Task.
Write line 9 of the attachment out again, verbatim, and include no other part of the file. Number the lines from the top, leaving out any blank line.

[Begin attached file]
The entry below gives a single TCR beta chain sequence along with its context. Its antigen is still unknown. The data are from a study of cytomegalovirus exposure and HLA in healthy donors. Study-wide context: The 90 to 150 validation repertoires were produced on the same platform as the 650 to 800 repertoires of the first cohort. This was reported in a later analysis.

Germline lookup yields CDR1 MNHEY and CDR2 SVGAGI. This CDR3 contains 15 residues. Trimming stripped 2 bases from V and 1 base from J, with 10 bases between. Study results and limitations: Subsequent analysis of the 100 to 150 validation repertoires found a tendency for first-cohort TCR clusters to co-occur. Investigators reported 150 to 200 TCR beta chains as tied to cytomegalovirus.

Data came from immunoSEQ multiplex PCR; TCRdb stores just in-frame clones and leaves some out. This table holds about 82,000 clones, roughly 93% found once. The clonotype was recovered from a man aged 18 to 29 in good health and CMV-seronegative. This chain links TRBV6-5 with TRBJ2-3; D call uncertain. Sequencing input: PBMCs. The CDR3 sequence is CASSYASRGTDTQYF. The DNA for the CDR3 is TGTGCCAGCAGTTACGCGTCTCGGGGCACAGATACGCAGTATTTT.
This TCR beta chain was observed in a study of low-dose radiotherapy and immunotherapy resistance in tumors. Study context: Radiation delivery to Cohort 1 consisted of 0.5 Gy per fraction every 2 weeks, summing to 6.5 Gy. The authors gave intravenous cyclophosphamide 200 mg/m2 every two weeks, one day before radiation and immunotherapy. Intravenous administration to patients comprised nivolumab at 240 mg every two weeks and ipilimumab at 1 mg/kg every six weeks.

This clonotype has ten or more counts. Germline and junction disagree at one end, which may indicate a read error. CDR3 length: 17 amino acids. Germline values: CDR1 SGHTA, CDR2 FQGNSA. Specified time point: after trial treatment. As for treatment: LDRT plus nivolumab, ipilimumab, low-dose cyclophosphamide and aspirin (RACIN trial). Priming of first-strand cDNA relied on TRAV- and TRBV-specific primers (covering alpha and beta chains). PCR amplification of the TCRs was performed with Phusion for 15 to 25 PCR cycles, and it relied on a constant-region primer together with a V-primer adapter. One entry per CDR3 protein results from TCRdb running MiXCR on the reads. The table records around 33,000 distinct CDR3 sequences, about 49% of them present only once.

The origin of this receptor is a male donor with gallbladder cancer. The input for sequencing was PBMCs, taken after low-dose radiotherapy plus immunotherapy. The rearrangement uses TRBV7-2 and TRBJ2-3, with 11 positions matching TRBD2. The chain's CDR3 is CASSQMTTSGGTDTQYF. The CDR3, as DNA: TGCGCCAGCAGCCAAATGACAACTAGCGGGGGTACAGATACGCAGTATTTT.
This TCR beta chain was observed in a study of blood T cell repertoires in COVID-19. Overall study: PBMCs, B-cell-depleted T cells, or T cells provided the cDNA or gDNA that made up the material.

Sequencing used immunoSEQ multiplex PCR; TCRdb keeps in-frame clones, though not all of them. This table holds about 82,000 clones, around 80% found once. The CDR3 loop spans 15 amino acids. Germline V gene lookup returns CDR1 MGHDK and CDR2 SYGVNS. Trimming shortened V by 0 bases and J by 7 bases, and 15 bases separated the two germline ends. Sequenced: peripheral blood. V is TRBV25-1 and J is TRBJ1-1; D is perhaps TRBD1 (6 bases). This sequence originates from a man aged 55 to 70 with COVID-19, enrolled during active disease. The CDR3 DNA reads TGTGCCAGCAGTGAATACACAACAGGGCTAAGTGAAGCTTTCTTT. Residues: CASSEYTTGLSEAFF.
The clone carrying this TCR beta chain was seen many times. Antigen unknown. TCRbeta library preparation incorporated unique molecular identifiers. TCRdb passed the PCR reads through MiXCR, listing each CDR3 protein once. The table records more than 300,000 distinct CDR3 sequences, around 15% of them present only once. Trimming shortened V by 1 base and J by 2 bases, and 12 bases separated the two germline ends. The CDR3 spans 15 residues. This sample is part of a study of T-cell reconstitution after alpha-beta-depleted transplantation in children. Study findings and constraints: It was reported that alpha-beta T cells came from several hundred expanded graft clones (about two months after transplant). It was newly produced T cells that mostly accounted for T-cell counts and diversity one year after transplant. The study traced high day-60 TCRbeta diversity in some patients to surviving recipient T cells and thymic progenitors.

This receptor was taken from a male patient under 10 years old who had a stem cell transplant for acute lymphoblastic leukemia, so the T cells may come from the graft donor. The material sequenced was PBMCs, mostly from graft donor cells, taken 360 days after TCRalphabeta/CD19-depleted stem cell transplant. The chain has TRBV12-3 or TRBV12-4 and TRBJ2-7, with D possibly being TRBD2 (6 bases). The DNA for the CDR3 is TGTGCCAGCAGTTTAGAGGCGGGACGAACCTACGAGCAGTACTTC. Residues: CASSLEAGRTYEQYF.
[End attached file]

The clone carrying this TCR beta chain was seen many times. Antigen unknown. TCRbeta library preparation incorporated unique molecular identifiers. TCRdb passed the PCR reads through MiXCR, listing each CDR3 protein once. The table records more than 300,000 distinct CDR3 sequences, around 15% of them present only once. Trimming shortened V by 1 base and J by 2 bases, and 12 bases separated the two germline ends. The CDR3 spans 15 residues. This sample is part of a study of T-cell reconstitution after alpha-beta-depleted transplantation in children. Study findings and constraints: It was reported that alpha-beta T cells came from several hundred expanded graft clones (about two months after transplant). It was newly produced T cells that mostly accounted for T-cell counts and diversity one year after transplant. The study traced high day-60 TCRbeta diversity in some patients to surviving recipient T cells and thymic progenitors.